Back in ’05 or later, they still had a paper on their site linking US interests with the second coming and securing Mesopotamia. I shit you not. If I could find it, I’d share it. This, alone, explains why they knew Iraq did not have what they said it had, and why the US hindered Blix and Miller in their search for WMDs (remember, Miller was one of their own, and he still go the shaft and said so publicly in ’02 and ’03). Btw, I used to work this file, and all I’m telling you is available publicly. They fundies in the neo con firmament believe the Book of Revelations, and the second coming in Mesopotamia. Crazy? You bet, but hey, they also cooked the story about Saddam, didn’t they? But how does this relate to Islam? Well, the fundies see Islam as toxic and very, very hostile to their world view. Check out Karen Armstrong’s “The Battle for God.” Great book. As Armstrong asserts, it’s not a Christian Vs. Islam Vs. Judaism, it’s a fundamentalist thing. They all feel that way about any perceived threats. She also spends some time in later papers looking at how Christian Zionism (among many other authors and commentators) is actually bad for Judaism, because the fundies believe Judaism is anachromistic and, in fact, blasphemous (he WAS the King of Jews). Thus, to the neo-cons, Islam is inherently threatening. That so many Muslims sit on so much oil is a logical concomittant.

    Whither Afghanistan? Well, it’s the best place to lay a pipeline. That and it’s also the best place to try and blunt the big ol’ Djinn that the Saudis and Pakistanis let out of the bottle with the help of a man named Reagan. Ever read Hussain Haqqani? You might want to start if you haven’t. His book, “Between the Military and the Mosque” as well as all of the papers he wrote while at the Carnegie Endowment for Peace are, imho, very illustrative. Long and short? You now have Russia, China and India all vying for a pipeline. Their interests swirl wildly, are sometimes mutually enforcing, and sometimes wildly divergent. In the mix are the hundreds of millions of dollars the Saudi’s spend on Pakistani Madrassas, which the Pakistanis like as a check on “Indian agression,” but the Saudis see as accomplishing a broader Salafist goal. So, the Pakistanis build their cannon-fodder army to check the Indians, but to keep the point of the spear sharp, they turn a blind eye while they get their training on the other side of the mountains in Panjwai, Helmand, and the southeast. What the Pakistanis finally realised about 18 months ago, is they created a monster they never controlled, and have no way of reigning in. Basic numbers wise, the Southwest Frontier and the border areas near Jalalabad home roughly 35 MILLION “talib” or “talib sympathizers.” They are armed, fairly well trained, and hostile to anything not found in the Qu’ran. Generalizing? You bet. It’s also easy, because it’s true.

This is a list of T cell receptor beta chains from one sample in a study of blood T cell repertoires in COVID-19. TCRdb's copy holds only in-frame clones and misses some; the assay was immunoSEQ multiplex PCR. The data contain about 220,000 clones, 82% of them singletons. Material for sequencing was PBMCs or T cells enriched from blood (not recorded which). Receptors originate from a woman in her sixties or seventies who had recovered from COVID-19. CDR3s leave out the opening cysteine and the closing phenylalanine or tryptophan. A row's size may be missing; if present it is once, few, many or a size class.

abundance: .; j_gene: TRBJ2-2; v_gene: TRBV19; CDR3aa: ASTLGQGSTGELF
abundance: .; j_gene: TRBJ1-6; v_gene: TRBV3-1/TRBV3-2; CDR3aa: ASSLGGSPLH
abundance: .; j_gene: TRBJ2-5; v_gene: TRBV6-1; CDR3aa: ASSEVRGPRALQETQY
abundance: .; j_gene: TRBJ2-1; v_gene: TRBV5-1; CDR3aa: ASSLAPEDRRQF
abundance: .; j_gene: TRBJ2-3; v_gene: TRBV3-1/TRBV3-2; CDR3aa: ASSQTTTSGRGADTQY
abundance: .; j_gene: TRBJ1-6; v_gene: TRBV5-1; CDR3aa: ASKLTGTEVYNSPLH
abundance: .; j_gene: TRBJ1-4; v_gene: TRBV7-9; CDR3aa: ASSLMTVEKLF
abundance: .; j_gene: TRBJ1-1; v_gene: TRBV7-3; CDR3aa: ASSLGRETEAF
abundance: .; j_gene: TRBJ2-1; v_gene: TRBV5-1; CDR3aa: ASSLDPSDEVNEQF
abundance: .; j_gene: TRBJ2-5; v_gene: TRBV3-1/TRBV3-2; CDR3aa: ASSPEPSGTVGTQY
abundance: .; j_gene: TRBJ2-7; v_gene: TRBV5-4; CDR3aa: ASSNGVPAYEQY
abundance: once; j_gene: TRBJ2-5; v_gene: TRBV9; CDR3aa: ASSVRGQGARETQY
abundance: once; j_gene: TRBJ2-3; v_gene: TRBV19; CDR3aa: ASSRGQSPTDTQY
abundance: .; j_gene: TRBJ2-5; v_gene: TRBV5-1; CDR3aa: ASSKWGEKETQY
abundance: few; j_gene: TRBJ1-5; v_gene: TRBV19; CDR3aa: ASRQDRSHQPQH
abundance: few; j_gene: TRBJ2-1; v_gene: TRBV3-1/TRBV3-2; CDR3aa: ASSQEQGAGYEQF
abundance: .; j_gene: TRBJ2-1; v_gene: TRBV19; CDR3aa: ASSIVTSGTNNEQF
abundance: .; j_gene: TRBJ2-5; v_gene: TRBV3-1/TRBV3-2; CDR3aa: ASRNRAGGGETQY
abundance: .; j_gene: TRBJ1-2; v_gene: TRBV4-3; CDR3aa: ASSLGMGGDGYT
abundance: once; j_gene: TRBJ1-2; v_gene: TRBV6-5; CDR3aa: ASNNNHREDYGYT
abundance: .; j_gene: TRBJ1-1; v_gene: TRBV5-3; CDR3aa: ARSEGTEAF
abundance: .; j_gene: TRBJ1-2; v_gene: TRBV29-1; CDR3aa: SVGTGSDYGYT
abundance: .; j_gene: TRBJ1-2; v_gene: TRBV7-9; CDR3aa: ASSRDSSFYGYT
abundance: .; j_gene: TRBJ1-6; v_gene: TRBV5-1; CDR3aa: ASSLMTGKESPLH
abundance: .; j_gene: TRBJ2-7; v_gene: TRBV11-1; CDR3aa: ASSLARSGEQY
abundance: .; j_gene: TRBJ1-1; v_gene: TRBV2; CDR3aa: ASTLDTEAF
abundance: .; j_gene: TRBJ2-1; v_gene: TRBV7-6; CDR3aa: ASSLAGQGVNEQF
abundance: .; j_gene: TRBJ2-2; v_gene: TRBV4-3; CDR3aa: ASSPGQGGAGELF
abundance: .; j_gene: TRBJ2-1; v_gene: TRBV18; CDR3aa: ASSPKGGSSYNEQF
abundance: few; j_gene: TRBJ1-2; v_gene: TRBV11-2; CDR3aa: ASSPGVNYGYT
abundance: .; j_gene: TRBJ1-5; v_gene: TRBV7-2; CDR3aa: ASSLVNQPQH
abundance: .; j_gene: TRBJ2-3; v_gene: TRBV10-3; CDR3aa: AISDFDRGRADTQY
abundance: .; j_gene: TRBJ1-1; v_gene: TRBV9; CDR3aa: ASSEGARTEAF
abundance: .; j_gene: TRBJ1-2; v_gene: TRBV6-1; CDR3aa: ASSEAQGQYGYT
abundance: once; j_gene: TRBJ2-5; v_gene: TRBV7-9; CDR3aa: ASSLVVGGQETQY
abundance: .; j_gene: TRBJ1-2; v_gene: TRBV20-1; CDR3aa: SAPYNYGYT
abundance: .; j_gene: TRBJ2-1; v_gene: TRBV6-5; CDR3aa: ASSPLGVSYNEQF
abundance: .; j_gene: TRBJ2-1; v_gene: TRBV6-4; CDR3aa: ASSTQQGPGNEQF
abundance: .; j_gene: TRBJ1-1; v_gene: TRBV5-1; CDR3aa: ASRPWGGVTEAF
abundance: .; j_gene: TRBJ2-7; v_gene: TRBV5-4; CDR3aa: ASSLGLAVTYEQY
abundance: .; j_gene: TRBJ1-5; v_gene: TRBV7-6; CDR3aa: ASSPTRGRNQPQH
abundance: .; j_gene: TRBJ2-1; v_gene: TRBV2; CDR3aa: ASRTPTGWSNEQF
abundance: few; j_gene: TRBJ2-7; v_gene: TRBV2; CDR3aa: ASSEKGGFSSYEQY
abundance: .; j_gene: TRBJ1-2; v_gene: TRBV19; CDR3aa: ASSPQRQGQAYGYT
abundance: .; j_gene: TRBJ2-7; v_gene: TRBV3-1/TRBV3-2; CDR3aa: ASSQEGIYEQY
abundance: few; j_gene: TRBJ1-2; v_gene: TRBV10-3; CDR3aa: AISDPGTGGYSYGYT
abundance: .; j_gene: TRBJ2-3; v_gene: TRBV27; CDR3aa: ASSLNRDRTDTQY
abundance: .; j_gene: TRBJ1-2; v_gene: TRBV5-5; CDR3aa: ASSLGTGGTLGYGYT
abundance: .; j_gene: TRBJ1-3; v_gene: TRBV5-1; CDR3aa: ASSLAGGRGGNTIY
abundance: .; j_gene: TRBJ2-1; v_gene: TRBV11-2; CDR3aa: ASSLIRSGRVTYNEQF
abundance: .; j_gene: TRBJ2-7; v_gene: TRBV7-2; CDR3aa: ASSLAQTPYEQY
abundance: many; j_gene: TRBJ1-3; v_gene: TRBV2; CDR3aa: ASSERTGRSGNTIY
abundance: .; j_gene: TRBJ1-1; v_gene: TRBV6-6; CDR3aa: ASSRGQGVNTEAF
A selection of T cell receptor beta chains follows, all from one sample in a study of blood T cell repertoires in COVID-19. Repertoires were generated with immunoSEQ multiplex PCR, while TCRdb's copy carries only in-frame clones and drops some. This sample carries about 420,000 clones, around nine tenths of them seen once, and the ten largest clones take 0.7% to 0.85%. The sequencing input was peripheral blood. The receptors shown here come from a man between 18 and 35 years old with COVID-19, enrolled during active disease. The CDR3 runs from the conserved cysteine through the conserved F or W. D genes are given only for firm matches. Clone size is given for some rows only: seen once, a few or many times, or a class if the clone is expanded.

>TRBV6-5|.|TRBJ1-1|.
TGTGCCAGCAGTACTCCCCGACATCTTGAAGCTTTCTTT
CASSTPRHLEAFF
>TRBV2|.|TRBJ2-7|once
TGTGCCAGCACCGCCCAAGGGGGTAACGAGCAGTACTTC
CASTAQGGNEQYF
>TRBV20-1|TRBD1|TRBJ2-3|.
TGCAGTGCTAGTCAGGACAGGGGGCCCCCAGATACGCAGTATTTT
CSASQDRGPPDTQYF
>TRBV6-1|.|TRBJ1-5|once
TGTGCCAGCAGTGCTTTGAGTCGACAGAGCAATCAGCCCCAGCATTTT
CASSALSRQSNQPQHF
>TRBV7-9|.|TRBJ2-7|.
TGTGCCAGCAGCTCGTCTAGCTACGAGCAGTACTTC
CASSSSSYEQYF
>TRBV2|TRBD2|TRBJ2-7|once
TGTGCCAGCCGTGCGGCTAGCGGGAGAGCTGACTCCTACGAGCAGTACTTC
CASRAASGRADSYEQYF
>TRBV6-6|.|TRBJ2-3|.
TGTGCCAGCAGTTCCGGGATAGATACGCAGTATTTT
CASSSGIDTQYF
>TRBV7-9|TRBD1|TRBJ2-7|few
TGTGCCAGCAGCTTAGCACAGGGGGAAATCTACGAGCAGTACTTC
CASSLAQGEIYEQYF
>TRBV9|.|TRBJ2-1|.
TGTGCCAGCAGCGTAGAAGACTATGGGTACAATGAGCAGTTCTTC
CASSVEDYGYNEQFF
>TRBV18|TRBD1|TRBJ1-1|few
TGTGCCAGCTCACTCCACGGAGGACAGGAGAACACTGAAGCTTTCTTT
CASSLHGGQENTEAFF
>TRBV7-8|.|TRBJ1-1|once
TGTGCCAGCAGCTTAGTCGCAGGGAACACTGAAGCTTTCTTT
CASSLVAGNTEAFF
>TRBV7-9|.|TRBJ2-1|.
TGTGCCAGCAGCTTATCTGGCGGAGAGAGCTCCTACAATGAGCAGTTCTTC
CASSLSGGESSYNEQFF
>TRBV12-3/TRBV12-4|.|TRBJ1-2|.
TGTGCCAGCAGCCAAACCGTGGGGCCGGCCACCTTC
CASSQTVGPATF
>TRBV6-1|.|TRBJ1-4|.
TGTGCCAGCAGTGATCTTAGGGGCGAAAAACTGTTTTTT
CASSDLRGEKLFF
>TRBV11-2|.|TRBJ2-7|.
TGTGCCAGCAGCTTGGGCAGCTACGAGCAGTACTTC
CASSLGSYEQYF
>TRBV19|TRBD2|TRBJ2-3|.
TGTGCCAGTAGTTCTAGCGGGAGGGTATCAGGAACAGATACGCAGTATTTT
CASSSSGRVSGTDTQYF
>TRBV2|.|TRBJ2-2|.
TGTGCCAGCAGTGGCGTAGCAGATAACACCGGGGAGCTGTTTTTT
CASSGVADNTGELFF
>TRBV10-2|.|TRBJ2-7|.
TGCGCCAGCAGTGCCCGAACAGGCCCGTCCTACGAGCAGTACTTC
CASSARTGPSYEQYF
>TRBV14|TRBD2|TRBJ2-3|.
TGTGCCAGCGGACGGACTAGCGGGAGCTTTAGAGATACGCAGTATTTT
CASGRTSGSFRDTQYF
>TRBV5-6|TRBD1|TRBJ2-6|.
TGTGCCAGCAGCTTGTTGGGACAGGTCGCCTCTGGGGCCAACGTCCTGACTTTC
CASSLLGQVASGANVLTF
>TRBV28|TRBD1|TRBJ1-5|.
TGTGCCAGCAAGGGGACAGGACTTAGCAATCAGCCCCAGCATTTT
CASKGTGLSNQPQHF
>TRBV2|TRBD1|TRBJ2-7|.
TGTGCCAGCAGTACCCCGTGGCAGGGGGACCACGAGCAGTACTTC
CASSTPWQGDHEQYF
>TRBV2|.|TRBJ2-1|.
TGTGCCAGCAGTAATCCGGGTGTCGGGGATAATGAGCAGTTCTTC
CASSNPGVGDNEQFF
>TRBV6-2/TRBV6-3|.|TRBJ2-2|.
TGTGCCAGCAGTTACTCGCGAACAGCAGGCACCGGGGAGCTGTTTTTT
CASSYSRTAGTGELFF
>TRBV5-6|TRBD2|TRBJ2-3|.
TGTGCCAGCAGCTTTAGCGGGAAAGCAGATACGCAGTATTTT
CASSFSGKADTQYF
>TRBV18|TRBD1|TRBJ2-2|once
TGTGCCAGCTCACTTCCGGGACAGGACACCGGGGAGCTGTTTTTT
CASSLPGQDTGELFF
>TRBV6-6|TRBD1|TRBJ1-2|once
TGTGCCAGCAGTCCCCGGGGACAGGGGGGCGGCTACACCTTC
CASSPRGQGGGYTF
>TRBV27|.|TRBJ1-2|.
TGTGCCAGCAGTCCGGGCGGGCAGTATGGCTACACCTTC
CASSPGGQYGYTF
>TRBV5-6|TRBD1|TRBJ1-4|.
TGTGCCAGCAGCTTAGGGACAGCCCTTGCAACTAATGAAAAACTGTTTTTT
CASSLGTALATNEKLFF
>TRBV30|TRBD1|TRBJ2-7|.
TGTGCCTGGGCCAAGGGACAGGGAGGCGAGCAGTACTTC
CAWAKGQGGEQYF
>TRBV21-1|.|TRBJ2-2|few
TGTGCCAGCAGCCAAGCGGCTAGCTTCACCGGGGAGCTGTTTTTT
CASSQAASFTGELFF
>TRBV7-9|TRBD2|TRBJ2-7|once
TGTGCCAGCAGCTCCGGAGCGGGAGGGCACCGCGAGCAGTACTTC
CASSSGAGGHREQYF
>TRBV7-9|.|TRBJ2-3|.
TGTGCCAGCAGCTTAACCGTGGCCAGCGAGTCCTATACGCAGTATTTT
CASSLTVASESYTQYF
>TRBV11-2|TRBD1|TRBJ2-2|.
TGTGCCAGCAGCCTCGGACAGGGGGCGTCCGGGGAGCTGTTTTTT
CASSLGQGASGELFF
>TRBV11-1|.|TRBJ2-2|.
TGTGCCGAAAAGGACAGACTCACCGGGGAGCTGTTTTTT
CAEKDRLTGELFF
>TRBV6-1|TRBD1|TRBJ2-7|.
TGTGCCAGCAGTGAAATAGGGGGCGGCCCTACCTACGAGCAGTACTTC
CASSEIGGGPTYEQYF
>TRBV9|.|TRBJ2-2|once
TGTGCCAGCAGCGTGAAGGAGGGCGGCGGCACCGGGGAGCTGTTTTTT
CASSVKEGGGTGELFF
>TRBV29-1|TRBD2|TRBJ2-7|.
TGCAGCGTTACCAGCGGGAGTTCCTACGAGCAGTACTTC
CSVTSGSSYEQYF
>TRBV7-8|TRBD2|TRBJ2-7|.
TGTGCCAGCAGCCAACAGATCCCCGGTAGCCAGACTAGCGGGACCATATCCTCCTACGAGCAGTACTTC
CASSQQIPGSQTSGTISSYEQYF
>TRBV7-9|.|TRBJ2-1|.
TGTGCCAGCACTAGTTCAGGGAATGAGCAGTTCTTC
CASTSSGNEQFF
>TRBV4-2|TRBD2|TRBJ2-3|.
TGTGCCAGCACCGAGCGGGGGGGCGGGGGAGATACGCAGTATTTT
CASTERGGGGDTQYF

So, there ya go. Islam and Oil in a nutshell, in my opinion. Sorry I couldn’t post this.

    W.

    • Namesake says:

      If you want to try to find key doc’s like that before they permanently vanish into the ether, try the ‘waybackmachine,’ a third party org. that tries to do permanent google caches:
      http://www.archive.org/web/web.php

      In this case, there’s plenty that’s been archived from that site, at:
      http://web.archive.org/web/*/http://www.newamericancentury.org

      …but I couldn’t find the report you mentioned tying the Iraq invasion in particular to the Apocalypse.

      But I do recall hearing about that group w/r/t the ardent US political, economic & military support they encouraged for Israel, which allegedly was not because they ‘liked’ Israel particularly but because they believe it was nec. for them to trigger an ‘End of Days’ war for these right-wing nut bars to be able to get to Heaven / The Rapture.

  15. Michael S says:

    Will’s comment is the best guest comment ever on this site. You should headline it.

  16. dirk says:

    Afghanistan is hardly a religious war,neither was the situation in N.Ireland for that matter. Regarding Afghanistan the west interfered in a civil war, taking the side of the minority populations against the majority(Pushtun). This is definitely not a fight against modernity or between religious grouping or ideals.
    Again NATO intervention has just stalled an unresolved civil war ,in the end its the Afghan peoples who have to live with one another nobody else. Left to their own devices the Afghans will solve their own problems,one way or the other.Nobody has to like it or even agree with it, but it is what it is, again Afghans and only Afghans have to live with one another nobody else. Sure the West can help (and should),economically,diplomatically etc …but first the West must end it’s military intervention…heck it should be clear all ,even to the slowest of learners, that military “solutions” and or interventions just do not work ,indeed they usually exacerbate things creating even more internal animosities,blood feuds,corruption and the like,sure as shit nothing positive(overall).

  17. Kas says:

    If I were an Arab Muslim making an effort to give western leaders like Bush and Blair and Harper the benefit of the doubt, watching this video would make me ashamed of my na